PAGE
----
Thursday, 4 July 2013

Crosswords


I haven’t delighted you enough recently on this subject, have I?  Tick the appropriate box:

NO!!

  Yes

 Oh, all right.  I decided recently (yesterday evening in fact, at about 9.45) that I needed a new hobby.  Or any hobby.  Collecting things is Out Of The Question.  (Yet more stuff?  I think not.)  Researching things requires long-range effort and concentration.  Also OOTQ.  (Checking the gin bottle and the tonic stock is as far as I care to go down that road.)  Then I remembered that, in my twenties, I occasionally used to compile crosswords.

I’d design my own grids (it took me a while to accept that they had to be symmetrical), fill them in somehow (which got easier when I was given a dictionary for my birthday), and then, the really fun bit, make up the clues.  My masterpiece, I vaguely remember, was defined as ‘Workers’ playtime?’, and involved Volkswagens, South African currency and comedy take-offs.  (‘BEER AND SKITTLES’, since you ask.)

Nobody ever actually solved these things, of course – that wasn’t the point.  (I offered one to a fellow-enthusiast at work once; he didn’t get a single answer.)  Nor, I accepted last night, would anyone have a punt at my new ones: apart from anything else, I don’t think I know anybody else who does cryptic crosswords on any regular basis.  (Correct me if I’m wrong.)

So, I spent the next two hours researching crossword compilation applications.  There are a few out there, but they don’t meet my exacting needs.  Actually, all I want is a set of ready-made grids which I can fill in on the computer.  If these happen to be standard Guardian grids, so much the better.  Ziltch.

So I emailed the Guardian’s crossword editor.  (Regular readers may have noticed that I can be a bit obsessive once I’ve snatched at a hook.)  To his eternal credit, Hugh replied by return – but the news wasn’t good.   Digital versions of their grids aren’t available to the general public.  My best plan, he suggested, was to photocopy or download the day’s puzzle from the paper and then use a pencil and a rubber.  Fair enough.  But I reckon I can do better than that.  I feel a highly customised Excel spreadsheet coming on.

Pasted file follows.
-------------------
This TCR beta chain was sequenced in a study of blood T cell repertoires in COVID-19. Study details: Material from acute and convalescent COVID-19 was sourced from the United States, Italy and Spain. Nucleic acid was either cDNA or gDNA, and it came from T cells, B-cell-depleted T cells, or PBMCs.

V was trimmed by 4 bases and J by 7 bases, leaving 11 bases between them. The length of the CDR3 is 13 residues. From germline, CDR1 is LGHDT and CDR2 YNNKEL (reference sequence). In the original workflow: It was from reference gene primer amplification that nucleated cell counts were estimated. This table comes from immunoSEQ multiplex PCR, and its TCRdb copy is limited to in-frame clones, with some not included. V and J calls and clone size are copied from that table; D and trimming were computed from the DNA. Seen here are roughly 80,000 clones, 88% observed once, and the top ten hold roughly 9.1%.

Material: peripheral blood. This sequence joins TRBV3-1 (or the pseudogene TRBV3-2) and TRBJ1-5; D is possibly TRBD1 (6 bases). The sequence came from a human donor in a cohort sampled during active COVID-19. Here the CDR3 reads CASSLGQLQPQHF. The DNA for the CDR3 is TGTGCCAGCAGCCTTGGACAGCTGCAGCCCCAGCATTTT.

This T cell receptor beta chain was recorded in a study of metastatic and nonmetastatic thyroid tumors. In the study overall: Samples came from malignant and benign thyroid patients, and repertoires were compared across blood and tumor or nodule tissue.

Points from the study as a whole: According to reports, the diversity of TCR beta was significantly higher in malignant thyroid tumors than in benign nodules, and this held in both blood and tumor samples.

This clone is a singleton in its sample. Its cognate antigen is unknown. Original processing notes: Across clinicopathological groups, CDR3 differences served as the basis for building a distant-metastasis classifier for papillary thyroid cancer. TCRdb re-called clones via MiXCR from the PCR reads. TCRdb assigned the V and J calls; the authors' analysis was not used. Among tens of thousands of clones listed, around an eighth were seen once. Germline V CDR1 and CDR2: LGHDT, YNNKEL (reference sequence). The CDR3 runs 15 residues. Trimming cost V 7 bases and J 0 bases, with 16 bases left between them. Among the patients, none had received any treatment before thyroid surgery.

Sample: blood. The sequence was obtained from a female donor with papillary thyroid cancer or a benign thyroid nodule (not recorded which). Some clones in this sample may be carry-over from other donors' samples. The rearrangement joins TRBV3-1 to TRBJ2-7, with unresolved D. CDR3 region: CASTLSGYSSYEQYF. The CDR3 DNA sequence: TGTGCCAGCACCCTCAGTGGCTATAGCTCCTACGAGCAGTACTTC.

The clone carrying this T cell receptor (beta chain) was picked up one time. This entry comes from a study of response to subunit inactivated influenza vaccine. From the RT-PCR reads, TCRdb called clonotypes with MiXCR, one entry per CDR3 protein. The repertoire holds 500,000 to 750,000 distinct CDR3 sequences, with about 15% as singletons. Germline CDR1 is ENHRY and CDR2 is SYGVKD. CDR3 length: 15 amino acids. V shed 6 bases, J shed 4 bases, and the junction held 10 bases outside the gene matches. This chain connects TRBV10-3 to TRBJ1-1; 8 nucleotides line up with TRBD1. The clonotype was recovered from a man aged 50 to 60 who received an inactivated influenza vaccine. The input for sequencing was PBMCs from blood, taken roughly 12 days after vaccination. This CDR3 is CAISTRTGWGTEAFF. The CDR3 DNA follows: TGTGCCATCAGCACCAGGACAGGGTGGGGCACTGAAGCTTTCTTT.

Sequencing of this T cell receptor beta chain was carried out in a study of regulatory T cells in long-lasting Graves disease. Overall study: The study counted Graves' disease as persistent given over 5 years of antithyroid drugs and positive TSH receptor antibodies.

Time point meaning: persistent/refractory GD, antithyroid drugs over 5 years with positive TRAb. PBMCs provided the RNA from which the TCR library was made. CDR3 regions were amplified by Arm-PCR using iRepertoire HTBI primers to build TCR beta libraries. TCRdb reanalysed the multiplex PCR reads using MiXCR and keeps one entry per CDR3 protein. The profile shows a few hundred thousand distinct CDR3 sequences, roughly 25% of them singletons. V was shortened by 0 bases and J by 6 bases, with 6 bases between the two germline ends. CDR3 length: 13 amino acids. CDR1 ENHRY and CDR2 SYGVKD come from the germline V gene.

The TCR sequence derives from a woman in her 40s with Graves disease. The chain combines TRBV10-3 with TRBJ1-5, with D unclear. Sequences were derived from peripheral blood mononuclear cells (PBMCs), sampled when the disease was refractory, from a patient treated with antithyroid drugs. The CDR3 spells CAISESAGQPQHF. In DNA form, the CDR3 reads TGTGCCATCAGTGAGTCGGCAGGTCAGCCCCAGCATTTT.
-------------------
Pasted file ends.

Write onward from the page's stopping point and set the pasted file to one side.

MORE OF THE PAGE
Don’t watch this space (or 'light', as we setters call it) though.

 

Oh, all right – here’s another clue for you all: ‘Harry Potter? (7)’  (Need help?  The 5th letter is K.)

 

8 comments :

  1. Oh bugger, I'm not gonna be so helpful next time, Roger! Though I do recall you helping me out with one a while ago, so we're quits.

    But the thing about cryptics is that you have to be able to explain your reasoning. Hmm?

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  2. Beetles Rand Skits? I thought it was to "Harry" your potting opponent by setting up snookers but you could be more devious with JKRowling characters which in my case are unknowns!

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  3. I used to devise a few crossword puzzles in my teens. I was a cryptic crossword enthusiast in those days, now so out of practice that it takes a week of staring at The Times and filling in a few clues before I get the hang of it again, by which time I'm too busy and don't look at it again for weeks.

    They don't have to be symmetrical, though. You're the compiler, you make the rules - though the clues have to be fair. I used to enjoy skeleton crosswords, but the non-symmetrical ones were fiendish.

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  4. I didn't understand the answer or the explanation to the answer ...

    I do understand a well made G&T tho.

    (I have a 90 year old Aunt that does the Telegraph cryptic everyday, she'd be pleased for some more exacting fodder)

    ps I bet you can play bridge too can't you?

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    1. I'm with you on G&T, Zig, because I understood nothing at all.

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  5. Rog got the one about harrying your opponent, who wants to be a potter of the ball, by snookering them. Geddit now?
    The other one is far too obscure, not to say contrived, to explain (besides, I didn't actually give you the clue!). Again, Rog is on the right track.
    And yes, Zig, I can (or could once) play bridge, but haven't for about 40 years.

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  6. "... that does ..." ? Why do I only notice these things days later. Remarkably I have 2 O levels in English.

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